The “Philosophical Theatre” started its digital version on April 9th, with discussion between Oliver Frljić the director, and Srećko Horvat philosopher, concluding that the corona crisis will not be the end of the theatres but rather a new start, questioning the concept of live performances and possibility of audience seating with at least 2 m distance. Frljić reflected about the phenomenon of YouTube plays, only as a bridge until live theatres will be possible again. He believes that the recordings of plays have another purpose, which is not to be a theatre as it should, and authentic and real experience, and underlined that the online theatre means that actors cannot look the audience in the eyes, while the “level of disinfection” in online versions is very high on many levels. The emigration to the online world, means also a high level of social control that would be difficult to size down, once the pandemic ends. Stefan Kaegi, Milo Rau, Anja Suša, were some of the other participants in the following editions. Thus, the Bitef theatre continued its online programme in May with debates focusing on contemporary dance issues. All debates are recorded for the theatre archive, possibly to be retrieved and later used again in a digital realm.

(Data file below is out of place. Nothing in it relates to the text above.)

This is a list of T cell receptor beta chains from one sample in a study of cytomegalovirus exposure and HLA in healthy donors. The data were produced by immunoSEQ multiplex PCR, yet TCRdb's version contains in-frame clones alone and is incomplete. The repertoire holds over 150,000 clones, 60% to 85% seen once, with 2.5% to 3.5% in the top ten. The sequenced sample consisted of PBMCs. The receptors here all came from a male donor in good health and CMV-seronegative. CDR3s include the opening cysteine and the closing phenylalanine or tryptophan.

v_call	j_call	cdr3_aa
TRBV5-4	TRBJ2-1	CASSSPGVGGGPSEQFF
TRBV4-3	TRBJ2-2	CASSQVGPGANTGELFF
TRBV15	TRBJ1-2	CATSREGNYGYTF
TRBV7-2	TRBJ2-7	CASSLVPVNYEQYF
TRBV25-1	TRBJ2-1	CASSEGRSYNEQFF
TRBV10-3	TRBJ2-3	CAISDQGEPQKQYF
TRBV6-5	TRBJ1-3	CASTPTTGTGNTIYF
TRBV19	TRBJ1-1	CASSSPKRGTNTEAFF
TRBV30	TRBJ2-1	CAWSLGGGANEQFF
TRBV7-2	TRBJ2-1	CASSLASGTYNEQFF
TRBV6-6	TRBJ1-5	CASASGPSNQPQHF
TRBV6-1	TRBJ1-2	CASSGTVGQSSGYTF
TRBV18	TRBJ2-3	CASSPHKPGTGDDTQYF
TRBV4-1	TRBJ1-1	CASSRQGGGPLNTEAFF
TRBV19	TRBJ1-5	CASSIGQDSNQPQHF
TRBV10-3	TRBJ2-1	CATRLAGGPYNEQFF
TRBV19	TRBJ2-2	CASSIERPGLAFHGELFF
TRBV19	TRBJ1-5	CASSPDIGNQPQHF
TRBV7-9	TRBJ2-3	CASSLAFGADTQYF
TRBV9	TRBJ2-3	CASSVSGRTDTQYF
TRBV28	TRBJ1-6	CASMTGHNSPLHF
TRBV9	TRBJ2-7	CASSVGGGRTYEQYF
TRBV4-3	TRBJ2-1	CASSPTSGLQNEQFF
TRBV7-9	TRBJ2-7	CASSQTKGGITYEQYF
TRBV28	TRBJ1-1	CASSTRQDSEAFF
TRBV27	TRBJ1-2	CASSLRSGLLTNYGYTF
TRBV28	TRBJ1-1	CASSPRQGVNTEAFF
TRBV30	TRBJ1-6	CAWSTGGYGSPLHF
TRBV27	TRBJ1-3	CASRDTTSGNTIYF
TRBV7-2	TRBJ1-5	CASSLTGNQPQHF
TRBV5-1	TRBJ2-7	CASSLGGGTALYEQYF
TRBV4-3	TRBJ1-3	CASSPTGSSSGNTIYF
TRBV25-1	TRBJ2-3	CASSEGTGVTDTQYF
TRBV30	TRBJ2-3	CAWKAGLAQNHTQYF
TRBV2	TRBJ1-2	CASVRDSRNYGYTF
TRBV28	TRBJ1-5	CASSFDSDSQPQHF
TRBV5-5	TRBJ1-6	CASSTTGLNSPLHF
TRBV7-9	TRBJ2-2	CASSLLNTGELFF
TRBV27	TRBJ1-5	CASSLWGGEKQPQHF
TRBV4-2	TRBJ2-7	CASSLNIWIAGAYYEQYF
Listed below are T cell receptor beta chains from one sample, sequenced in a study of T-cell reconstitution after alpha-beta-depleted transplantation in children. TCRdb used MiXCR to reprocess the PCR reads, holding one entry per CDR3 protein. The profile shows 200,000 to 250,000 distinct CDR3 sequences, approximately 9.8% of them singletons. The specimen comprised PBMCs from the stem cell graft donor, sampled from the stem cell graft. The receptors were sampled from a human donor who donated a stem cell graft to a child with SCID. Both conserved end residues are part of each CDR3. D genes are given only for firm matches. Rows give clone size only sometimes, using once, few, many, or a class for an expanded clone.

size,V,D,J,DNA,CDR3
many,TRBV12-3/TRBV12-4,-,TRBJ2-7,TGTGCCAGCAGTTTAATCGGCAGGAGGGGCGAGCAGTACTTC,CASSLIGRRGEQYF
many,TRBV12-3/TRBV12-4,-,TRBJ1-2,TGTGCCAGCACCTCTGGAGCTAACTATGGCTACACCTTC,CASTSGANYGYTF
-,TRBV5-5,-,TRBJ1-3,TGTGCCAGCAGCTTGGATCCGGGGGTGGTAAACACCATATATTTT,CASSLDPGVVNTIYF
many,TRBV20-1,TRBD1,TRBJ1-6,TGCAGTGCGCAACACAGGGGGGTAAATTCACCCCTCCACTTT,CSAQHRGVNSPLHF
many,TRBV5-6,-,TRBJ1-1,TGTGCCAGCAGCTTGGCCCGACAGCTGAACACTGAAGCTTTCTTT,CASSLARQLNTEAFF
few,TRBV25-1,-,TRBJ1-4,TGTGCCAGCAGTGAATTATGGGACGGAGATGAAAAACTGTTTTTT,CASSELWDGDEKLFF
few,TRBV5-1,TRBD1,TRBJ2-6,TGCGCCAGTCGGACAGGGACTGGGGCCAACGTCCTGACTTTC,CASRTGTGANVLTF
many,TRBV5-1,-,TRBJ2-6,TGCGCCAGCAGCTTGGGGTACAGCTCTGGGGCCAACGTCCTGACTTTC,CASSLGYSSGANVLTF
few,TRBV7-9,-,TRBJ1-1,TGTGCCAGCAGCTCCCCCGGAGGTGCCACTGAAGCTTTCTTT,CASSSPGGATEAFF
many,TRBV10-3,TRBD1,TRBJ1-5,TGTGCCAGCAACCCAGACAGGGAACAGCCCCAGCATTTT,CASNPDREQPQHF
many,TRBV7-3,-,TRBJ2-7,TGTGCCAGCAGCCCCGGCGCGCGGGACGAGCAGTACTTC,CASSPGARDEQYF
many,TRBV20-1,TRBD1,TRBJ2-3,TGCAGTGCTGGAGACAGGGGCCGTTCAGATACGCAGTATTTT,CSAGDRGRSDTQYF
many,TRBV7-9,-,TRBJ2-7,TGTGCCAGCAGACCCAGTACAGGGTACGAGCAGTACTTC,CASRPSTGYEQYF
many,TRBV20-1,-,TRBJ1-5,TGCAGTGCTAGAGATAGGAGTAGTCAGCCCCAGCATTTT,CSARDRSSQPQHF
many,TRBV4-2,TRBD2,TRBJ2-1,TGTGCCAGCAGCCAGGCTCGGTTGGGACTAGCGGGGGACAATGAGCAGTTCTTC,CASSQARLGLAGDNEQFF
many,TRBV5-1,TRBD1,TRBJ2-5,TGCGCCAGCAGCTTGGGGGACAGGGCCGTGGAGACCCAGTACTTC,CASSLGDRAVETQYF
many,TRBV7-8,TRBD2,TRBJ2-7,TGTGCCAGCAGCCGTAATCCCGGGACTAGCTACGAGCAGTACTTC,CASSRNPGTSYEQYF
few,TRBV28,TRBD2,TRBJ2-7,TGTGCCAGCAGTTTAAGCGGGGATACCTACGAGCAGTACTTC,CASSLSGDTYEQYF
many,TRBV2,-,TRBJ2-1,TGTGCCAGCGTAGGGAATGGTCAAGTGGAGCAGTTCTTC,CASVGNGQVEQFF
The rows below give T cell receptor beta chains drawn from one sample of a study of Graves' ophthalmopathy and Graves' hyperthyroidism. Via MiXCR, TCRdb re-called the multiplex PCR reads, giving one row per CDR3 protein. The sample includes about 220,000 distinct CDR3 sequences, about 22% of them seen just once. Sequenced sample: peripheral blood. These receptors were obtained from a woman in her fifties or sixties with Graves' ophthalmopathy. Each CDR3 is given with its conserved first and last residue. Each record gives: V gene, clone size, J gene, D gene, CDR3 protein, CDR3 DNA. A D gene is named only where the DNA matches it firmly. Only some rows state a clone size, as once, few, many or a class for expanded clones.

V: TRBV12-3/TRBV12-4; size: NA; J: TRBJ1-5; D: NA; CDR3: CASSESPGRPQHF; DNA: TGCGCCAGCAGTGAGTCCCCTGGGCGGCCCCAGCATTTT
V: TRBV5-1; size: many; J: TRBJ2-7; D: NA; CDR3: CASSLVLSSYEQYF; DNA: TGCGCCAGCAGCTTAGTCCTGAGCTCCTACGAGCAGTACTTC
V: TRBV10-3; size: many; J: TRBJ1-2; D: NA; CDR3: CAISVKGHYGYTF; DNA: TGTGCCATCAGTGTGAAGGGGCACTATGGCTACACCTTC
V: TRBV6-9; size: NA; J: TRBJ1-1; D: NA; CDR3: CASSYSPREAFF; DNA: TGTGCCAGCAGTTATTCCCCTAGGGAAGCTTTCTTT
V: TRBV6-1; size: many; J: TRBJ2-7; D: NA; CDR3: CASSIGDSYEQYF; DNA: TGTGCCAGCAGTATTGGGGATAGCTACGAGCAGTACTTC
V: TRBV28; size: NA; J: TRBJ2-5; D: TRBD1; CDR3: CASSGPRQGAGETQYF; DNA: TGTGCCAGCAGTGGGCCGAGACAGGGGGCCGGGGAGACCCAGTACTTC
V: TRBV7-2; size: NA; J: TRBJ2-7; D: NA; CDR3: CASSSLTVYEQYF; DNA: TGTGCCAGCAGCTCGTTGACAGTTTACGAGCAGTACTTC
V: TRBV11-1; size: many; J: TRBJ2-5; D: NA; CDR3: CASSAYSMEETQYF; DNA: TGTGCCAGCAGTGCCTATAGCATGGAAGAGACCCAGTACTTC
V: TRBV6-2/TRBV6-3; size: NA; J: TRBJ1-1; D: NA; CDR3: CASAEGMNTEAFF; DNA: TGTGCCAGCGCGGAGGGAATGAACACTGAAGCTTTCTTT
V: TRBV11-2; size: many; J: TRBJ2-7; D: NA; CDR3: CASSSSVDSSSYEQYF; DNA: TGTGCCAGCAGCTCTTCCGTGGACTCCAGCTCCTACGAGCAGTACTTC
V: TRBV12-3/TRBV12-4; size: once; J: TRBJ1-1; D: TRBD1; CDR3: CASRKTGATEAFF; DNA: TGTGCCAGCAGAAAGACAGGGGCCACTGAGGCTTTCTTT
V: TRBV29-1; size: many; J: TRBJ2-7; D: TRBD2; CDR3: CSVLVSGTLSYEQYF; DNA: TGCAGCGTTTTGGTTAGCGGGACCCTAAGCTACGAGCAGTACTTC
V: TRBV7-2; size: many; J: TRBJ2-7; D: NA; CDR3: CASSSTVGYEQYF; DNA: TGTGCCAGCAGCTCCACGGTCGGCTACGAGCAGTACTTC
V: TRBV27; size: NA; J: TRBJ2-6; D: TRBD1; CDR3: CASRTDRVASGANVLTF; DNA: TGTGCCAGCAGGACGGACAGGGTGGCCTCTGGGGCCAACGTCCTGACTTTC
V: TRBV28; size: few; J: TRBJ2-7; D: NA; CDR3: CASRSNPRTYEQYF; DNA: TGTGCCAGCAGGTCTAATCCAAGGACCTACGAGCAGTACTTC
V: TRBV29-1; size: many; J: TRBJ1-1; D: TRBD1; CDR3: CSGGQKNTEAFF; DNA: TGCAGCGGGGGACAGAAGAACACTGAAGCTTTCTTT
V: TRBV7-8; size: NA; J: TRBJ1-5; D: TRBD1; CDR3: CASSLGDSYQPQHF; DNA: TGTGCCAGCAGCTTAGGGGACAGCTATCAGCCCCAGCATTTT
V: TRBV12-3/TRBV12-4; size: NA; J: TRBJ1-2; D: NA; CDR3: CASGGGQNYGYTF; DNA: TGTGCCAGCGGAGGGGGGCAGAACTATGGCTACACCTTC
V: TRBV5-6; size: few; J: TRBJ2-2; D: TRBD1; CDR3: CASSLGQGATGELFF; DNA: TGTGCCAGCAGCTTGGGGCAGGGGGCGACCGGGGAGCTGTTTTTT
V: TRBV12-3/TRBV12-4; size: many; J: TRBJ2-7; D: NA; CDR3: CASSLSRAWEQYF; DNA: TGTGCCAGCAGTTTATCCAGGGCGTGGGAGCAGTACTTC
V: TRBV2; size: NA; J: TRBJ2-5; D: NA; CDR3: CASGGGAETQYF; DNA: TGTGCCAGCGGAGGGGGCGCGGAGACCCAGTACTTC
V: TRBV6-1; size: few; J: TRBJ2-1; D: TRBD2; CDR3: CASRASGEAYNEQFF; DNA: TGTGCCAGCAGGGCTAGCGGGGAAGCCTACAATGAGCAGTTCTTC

On the other hand, Belgrade Drama Theatre’s “Theatre Bards” project was initiated before the pandemic, and it presents an unusual initiative for an institutional theatre. The idea was to use an independent TV production for creating TV forms that would be offered to different cable operators. By restarting Theatre Bards, which was iconic TV show 20 years ago, the general manager of Belgrade Drama Theatre (since 2019) introduced “entrepreneurial” leadership style, that inclines towards the market-oriented practice with the narrative of visibility, accessibility and vicinity to the audience not residing in Belgrade. During pandemics, they broadcasted the old shows on its own YouTube channel.